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|Title||"The Children of Christ"|
|Publication Type||Book Chapter|
|Year of Publication||1991|
|Authors||Maxwell, Neal A.|
|Editor||Nyman, Monte S., and Charles D. Tate, Jr.|
|Book Title||The Book of Mormon: Mosiah, Salvation Only Through Christ|
|Publisher||Religious Studies Center, Brigham Young University|
|Keywords||Covenant; Jesus Christ; Mosiah; Redemption; Savior|
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“The Children of Christ”
Elder Neal A. Maxwell
Elder Neal A. Maxwell was a member of the Quorum of the Twelve Apostles of The Church of Jesus Christ of Latter-day Saints when this was published.
I want to congratulate BYU for its sponsorship of the Book of Mormon symposia that now stretch out over several years. It’s a marvelous thing for a university to be concerned with a great book, and in this instance, one of the greatest, even the greatest, we yet have. The day will come, brothers and sisters, when we will have other books of scripture which will emerge to accompany the Holy Bible and the Book of Mormon and the Doctrine and Covenants and the Pearl of Great Price. Presently you and I carry our scriptures around in a “quad”; the day will come when you’ll need a little red wagon. And this university by then will surely want to sponsor some other symposia.
As in the hymn so beautifully rendered (“When I Survey the Wondrous Cross” by Isaac Watts), I will attempt to “survey the wondrous cross” by focusing on the Christology in the book of Mosiah, using not only the words of king Benjamin, Mosiah, Abinadi, and Alma the Younger, but scriptures which lie in the suburbs of the book of Mosiah as well as other related scriptures, of course. The final focus will be on the requirements for our becoming what king Benjamin called “the children of Christ,” which is my text (Mosiah 1: 11; 5:7, 9; 26: 18).
Left unexplored are other possibilities, such as those some of our Latter-day Saint scholars are reconnoitering. For instance, the Biblical term mosiah, was probably a political designation; it is also an honorific title in Hebrew meaning “savior” or “rescuer” (“What Was a ‘Mosiah’”). Not bad for a bright but unschooled Joseph Smith who, while translating early on, reportedly wondered aloud to Emma if there were walls around Jerusalem (History of the Reorganized Church 4:447).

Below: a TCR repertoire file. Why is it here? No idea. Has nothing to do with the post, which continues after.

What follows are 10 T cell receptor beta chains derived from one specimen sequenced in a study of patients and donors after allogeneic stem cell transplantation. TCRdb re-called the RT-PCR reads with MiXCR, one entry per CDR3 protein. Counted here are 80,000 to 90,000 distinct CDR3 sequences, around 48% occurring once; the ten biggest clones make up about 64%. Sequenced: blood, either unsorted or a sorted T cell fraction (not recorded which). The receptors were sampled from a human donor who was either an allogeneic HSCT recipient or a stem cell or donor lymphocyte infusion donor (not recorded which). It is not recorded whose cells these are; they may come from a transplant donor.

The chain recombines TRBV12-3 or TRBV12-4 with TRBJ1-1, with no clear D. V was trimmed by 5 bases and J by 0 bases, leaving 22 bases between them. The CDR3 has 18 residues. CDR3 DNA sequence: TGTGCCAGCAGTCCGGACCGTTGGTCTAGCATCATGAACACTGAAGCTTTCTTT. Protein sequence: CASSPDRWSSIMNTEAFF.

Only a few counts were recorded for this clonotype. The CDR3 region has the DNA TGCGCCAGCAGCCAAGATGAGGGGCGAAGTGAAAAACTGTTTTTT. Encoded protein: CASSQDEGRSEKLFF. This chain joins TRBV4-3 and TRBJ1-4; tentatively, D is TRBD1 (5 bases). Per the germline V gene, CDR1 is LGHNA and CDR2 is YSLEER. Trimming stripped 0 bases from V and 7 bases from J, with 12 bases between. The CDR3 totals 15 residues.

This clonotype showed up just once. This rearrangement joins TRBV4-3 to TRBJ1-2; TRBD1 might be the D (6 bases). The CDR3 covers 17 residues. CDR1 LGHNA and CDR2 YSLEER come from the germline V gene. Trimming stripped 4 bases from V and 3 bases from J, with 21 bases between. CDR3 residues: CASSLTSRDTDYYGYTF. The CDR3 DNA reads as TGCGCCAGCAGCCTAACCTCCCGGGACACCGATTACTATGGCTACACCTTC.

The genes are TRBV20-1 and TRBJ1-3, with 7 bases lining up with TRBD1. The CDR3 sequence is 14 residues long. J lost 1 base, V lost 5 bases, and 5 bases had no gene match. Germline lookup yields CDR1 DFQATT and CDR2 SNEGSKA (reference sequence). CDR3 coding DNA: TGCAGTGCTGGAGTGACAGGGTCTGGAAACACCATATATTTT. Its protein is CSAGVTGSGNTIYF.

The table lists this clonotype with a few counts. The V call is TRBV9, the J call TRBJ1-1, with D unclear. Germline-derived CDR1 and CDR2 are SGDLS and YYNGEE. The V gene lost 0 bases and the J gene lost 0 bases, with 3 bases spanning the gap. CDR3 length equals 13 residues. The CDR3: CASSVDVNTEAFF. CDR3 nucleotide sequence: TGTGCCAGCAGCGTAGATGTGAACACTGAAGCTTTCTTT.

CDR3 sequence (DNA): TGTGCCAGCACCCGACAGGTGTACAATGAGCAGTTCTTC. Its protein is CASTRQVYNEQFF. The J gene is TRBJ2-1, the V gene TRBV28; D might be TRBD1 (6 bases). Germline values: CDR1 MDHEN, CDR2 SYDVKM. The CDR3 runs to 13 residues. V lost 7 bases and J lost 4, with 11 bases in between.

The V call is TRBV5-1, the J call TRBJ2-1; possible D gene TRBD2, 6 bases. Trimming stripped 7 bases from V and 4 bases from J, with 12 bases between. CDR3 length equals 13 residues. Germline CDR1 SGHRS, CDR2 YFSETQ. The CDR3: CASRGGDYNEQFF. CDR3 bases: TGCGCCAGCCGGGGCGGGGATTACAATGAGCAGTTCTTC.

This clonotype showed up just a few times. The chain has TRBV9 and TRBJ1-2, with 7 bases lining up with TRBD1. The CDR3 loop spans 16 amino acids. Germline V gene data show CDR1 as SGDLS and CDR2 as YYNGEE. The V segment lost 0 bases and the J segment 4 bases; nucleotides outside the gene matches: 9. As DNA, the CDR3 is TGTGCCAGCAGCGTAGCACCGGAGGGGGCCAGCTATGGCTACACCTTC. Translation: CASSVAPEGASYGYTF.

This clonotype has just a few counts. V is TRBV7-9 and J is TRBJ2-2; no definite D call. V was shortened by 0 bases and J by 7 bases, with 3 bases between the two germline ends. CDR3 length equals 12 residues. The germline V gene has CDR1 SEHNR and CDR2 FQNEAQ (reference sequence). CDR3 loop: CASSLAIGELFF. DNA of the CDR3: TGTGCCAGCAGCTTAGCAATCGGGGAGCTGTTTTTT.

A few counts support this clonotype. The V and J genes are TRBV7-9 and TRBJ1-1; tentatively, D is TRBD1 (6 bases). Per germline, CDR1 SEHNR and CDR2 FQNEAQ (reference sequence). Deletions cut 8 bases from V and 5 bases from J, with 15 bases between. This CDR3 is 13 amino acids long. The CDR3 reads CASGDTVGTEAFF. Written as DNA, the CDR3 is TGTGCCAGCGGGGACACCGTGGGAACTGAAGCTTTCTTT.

There is so much more in the Book of Mormon than we have yet discovered. The book’s divine architecture and rich furnishings will increasingly unfold to our view, further qualifying it as “a marvelous work and a wonder” (Isa 29: 14). As noted from this pulpit in 1986, the Book of Mormon is like a vast mansion with gardens, “towers, courtyards, and wings” (Maxwell 15). All the rooms in this mansion need to be explored, whether by valued traditional scholars or those at the cutting edge. Each plays his role, and one Latter-day Saint scholar cannot say to the other, “I have no need of thee” (1 Cor 12:21).
Professor Hugh Nibley has reconnoitered much of that mansion, showing how our new dispensation links with the Old World. There is not only that Nibley nexus, but also one between him and several generations of Latter-day Saint scholars.
The book of Mosiah begins with a father instructing his sons, as was done in ancient Israel (see Deut 6:7). Alma the Younger remembered at a critical point a Christ-centered prophecy of his father, you’ll recall (Alma 36:17, 18). The book of Mosiah ends as the successor-son approaches death, having sought to “do according to that which his father [king Benjamin] had done in all things” (Mosiah 6:7). As a result, Mosiah’s people “did esteem him more than any other man” (Mosiah 29:40). So did the Mulekites, who accepted him as their next king though he was an immigrant among them.
Within the book’s 60-plus printed pages occur not only family and political drama, but some stunning verses of Christology concerning the role, mission, and deeds of Jesus Christ. The Christology of the Restoration, brothers and sisters, restructures our understanding of so many fundamental realities.
A significant portion of king Benjamin’s towering sermon was given to him by an angel, and angels speak by the power of the Holy Ghost (2 Nephi 32:3; see also Mosiah 3:2). At its center is the masterful sermon about the exclusive means of salvation:
There shall be no other name given nor any other way nor means whereby salvation can come unto the children of men, only in and through the name of Christ, the Lord Omnipotent. (Mosiah 3: 17; see also Mosiah 4:7)
It is not only the divinity, however, but also the specificity of king Benjamin’s sermon which marks it. Hence father Helaman, in sending his two sons, Lehi and Nephi, on a mission to the land of Nephi, exhorted them to “remember, remember, my sons, the words which king Benjamin spake unto his people” (Hel 15:9).